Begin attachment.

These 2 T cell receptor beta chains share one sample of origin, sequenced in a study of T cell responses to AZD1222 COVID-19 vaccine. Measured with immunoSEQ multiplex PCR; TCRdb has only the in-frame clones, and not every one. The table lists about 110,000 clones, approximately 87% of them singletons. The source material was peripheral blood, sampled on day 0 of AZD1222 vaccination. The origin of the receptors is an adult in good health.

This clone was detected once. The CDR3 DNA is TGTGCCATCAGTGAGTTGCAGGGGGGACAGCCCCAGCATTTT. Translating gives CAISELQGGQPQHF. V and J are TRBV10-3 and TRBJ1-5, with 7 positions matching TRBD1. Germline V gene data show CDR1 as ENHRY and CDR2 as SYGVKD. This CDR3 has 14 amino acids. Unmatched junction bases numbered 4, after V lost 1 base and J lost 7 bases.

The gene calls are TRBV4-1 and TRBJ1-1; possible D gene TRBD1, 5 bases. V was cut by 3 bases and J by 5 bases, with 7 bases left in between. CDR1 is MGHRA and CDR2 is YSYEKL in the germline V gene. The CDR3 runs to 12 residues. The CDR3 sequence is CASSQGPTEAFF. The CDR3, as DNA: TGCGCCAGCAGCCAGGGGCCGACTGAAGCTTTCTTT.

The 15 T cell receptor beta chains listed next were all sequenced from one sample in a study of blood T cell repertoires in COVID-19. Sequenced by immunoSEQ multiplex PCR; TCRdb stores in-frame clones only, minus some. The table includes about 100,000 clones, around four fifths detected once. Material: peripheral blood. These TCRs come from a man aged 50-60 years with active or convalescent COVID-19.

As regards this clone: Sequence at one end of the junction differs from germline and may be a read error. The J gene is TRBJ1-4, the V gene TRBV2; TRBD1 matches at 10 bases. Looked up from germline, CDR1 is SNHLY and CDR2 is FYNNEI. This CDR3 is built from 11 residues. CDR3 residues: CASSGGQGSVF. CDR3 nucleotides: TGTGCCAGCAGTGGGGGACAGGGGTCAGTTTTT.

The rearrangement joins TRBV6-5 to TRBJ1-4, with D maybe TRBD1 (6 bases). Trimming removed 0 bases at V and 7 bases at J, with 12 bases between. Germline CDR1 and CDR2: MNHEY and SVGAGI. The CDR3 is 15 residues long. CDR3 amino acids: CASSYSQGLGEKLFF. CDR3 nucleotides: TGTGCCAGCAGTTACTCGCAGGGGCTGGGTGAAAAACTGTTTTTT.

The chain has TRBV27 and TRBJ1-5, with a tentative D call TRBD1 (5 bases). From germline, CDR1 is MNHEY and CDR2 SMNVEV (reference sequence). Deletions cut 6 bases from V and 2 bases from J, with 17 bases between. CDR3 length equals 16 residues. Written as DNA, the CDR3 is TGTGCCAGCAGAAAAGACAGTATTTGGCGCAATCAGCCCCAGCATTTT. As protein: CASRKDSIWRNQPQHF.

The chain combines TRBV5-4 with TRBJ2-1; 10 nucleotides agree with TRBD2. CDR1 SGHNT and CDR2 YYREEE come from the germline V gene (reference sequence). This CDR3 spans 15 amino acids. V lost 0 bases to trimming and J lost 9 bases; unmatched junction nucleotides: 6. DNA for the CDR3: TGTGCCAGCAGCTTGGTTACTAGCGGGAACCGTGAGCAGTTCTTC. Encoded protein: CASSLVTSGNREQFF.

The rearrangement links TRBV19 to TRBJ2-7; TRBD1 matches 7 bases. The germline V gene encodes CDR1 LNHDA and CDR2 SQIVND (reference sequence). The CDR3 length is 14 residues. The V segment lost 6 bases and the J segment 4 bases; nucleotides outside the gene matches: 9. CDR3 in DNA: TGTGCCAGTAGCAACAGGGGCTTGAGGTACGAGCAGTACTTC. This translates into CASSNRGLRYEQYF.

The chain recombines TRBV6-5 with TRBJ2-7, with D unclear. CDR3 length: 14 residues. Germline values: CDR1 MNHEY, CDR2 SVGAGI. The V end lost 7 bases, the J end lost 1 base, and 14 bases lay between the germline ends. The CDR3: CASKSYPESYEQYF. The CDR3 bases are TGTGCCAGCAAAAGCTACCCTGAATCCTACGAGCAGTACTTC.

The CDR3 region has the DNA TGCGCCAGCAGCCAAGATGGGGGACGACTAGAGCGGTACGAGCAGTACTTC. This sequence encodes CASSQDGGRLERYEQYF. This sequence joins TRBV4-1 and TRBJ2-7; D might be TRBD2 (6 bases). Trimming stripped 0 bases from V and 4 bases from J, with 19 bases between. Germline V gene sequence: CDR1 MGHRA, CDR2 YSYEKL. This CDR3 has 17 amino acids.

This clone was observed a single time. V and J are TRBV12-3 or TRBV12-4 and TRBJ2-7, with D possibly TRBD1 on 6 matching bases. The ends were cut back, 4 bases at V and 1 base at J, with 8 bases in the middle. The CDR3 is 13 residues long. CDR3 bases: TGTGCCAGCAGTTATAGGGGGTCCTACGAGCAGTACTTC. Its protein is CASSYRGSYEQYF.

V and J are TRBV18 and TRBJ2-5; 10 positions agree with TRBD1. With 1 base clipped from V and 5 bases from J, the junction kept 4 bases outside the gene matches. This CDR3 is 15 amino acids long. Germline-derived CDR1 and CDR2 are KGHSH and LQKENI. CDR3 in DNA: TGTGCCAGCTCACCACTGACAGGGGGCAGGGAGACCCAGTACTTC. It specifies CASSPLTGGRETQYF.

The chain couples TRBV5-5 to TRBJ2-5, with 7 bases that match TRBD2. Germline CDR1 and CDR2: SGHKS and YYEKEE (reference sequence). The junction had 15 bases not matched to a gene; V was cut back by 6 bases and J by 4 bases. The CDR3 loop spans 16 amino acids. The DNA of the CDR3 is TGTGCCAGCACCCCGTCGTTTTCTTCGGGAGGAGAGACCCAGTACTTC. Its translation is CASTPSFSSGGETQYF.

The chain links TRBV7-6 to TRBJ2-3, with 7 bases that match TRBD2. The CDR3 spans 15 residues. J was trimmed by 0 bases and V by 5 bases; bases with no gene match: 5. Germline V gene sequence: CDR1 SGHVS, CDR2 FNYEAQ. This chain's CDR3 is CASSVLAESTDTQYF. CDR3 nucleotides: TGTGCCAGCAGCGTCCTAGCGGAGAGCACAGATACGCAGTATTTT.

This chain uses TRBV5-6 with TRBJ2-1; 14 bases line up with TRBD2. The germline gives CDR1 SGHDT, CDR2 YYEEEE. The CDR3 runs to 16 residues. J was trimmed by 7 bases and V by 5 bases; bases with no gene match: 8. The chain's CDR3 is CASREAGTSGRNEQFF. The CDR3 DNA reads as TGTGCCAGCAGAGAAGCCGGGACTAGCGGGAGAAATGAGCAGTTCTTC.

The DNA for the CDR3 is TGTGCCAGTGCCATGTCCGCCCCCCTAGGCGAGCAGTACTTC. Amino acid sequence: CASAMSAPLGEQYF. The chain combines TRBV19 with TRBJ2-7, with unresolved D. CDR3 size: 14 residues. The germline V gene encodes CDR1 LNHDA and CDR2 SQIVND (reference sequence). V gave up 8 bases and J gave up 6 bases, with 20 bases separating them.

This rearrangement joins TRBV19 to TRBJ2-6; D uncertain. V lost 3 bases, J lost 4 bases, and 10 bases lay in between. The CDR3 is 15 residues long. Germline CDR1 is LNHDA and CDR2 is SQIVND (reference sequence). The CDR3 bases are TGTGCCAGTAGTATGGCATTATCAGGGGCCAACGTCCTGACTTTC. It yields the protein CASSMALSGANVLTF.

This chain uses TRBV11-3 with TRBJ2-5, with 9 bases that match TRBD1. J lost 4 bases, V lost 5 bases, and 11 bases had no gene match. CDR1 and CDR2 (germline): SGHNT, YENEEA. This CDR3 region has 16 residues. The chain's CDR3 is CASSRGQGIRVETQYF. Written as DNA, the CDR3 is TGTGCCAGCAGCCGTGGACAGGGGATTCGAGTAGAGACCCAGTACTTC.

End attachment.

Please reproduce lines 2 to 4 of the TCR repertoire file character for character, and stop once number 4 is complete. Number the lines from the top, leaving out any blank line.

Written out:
This clone was detected once. The CDR3 DNA is TGTGCCATCAGTGAGTTGCAGGGGGGACAGCCCCAGCATTTT. Translating gives CAISELQGGQPQHF. V and J are TRBV10-3 and TRBJ1-5, with 7 positions matching TRBD1. Germline V gene data show CDR1 as ENHRY and CDR2 as SYGVKD. This CDR3 has 14 amino acids. Unmatched junction bases numbered 4, after V lost 1 base and J lost 7 bases.

The gene calls are TRBV4-1 and TRBJ1-1; possible D gene TRBD1, 5 bases. V was cut by 3 bases and J by 5 bases, with 7 bases left in between. CDR1 is MGHRA and CDR2 is YSYEKL in the germline V gene. The CDR3 runs to 12 residues. The CDR3 sequence is CASSQGPTEAFF. The CDR3, as DNA: TGCGCCAGCAGCCAGGGGCCGACTGAAGCTTTCTTT.

The 15 T cell receptor beta chains listed next were all sequenced from one sample in a study of blood T cell repertoires in COVID-19. Sequenced by immunoSEQ multiplex PCR; TCRdb stores in-frame clones only, minus some. The table includes about 100,000 clones, around four fifths detected once. Material: peripheral blood. These TCRs come from a man aged 50-60 years with active or convalescent COVID-19.